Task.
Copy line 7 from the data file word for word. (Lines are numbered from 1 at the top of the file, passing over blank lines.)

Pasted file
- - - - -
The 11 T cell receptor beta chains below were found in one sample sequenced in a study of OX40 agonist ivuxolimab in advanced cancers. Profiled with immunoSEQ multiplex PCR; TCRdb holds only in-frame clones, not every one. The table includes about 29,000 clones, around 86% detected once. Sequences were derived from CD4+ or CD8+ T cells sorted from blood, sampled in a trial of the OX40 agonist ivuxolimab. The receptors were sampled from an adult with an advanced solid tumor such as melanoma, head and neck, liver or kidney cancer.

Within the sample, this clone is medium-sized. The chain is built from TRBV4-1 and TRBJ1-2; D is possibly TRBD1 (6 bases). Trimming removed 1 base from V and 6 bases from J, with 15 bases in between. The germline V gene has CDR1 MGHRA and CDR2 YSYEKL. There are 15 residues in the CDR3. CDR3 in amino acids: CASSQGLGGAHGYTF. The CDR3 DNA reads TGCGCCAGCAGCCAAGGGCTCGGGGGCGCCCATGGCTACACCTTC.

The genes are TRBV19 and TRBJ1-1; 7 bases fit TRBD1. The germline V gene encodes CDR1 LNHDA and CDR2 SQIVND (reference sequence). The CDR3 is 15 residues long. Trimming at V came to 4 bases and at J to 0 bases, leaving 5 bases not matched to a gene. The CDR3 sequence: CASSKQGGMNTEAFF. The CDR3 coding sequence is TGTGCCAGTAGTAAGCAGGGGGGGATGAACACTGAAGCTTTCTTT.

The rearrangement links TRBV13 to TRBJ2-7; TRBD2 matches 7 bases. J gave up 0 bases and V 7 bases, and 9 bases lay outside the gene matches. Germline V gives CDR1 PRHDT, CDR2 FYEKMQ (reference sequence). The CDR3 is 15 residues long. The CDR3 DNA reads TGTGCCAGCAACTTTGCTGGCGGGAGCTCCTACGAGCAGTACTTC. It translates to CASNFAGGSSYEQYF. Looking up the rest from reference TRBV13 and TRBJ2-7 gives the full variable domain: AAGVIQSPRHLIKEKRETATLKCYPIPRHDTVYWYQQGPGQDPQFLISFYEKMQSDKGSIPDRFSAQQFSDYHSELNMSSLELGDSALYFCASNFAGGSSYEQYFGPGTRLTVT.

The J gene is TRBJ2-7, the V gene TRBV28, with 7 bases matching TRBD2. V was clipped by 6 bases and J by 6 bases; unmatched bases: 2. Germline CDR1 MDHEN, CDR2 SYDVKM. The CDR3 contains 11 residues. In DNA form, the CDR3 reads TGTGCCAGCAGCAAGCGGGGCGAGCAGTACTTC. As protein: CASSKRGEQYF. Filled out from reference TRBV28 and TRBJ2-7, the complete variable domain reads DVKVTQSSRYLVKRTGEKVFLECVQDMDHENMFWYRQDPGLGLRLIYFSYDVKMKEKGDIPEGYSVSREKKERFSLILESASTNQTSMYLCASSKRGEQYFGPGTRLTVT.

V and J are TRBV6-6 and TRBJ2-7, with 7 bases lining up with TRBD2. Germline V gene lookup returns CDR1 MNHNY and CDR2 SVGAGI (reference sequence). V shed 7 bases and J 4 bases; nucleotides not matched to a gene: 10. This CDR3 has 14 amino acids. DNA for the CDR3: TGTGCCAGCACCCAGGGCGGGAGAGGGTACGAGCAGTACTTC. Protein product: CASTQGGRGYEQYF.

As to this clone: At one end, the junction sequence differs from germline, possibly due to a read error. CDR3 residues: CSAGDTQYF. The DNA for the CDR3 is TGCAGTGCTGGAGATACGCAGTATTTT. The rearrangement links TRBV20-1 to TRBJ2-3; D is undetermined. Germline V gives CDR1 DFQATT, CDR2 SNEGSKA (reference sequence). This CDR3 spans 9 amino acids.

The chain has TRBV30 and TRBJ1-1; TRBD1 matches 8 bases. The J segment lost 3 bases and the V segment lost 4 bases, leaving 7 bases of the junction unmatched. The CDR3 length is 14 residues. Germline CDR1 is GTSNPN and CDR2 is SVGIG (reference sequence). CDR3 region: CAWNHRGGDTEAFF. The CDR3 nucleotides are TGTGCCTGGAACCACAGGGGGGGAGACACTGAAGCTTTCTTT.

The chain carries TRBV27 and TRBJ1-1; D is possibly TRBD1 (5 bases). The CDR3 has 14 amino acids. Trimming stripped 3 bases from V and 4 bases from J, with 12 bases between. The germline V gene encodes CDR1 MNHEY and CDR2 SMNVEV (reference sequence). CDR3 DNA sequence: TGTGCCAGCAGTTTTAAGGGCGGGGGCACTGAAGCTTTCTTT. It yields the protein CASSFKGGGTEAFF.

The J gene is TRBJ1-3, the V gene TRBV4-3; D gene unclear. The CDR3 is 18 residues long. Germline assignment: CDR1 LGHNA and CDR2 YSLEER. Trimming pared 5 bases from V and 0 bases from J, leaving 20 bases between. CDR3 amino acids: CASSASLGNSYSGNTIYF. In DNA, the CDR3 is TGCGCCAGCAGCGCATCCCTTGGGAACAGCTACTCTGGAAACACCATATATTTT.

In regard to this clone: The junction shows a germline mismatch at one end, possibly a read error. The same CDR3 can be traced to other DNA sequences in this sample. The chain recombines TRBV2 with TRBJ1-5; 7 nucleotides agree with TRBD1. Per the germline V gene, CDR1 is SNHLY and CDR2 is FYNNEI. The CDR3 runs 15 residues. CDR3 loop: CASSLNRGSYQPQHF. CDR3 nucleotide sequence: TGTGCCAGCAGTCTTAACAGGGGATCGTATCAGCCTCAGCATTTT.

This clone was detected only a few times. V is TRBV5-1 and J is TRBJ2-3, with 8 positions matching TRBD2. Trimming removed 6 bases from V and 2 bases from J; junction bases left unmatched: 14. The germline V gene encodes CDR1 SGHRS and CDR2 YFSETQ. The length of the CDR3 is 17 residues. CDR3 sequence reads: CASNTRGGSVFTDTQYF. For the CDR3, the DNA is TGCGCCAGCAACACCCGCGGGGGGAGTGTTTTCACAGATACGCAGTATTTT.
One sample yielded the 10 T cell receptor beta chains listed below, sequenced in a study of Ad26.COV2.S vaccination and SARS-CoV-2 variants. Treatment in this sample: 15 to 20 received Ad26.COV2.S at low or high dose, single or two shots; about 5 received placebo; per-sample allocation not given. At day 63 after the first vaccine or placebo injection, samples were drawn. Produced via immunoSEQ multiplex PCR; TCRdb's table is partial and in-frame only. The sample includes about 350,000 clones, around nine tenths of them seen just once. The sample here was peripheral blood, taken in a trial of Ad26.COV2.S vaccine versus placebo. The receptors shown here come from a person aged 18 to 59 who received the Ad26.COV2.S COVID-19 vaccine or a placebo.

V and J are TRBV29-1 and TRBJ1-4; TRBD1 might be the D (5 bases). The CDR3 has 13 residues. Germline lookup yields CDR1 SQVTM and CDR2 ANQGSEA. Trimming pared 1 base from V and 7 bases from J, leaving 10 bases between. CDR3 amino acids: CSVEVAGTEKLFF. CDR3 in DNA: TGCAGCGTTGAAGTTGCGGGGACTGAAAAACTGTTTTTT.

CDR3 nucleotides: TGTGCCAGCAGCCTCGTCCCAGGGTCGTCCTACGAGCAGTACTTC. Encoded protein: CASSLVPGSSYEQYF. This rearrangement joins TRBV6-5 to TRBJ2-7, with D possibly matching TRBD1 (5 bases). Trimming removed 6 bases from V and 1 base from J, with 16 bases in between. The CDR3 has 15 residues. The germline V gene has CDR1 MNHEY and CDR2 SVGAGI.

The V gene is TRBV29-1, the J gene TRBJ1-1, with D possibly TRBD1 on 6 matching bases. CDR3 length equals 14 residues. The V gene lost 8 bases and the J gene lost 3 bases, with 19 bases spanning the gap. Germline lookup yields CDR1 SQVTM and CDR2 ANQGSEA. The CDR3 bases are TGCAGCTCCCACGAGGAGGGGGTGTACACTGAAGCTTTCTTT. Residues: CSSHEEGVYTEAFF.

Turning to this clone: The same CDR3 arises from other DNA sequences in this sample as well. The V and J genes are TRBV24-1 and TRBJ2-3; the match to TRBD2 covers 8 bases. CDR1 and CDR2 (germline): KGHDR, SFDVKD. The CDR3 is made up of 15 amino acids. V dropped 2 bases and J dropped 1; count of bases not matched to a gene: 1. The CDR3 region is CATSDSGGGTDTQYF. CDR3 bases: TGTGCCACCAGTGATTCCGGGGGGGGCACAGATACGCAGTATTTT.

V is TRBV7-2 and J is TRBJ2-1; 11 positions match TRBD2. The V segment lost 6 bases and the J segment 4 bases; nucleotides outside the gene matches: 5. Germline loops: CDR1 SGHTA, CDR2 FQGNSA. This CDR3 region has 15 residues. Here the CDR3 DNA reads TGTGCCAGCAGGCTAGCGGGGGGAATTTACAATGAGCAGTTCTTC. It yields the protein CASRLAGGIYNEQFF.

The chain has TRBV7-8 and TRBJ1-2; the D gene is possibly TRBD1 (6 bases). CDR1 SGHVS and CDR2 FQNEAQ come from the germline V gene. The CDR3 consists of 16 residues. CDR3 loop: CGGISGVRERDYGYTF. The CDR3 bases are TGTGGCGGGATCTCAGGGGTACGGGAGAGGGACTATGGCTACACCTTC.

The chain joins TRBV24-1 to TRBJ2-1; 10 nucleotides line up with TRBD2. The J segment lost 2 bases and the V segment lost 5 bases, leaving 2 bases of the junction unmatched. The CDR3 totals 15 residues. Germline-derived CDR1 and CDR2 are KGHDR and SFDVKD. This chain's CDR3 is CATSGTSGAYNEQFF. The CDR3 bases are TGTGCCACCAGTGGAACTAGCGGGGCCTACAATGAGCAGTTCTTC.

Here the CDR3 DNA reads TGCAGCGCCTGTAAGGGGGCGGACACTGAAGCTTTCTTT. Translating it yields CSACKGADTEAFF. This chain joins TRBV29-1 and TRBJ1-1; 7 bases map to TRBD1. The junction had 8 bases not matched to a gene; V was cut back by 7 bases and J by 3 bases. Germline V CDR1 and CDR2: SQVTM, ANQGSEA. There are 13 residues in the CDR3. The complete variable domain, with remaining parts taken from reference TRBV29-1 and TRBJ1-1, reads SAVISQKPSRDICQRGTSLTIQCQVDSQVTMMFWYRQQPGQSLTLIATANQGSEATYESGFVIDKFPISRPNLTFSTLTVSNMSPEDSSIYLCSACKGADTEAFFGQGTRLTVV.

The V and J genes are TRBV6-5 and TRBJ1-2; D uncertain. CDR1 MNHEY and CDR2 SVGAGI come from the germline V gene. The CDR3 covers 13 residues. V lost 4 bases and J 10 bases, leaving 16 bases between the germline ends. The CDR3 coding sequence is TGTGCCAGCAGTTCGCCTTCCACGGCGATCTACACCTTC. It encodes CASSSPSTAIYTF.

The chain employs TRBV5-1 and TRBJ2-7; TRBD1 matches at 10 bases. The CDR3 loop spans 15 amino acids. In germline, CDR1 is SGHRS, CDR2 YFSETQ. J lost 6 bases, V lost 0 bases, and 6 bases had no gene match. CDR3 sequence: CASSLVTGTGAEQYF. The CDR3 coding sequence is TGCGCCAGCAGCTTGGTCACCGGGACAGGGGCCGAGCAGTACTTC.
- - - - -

As to this clone: At one end, the junction sequence differs from germline, possibly due to a read error. CDR3 residues: CSAGDTQYF. The DNA for the CDR3 is TGCAGTGCTGGAGATACGCAGTATTTT. The rearrangement links TRBV20-1 to TRBJ2-3; D is undetermined. Germline V gives CDR1 DFQATT, CDR2 SNEGSKA (reference sequence). This CDR3 spans 9 amino acids.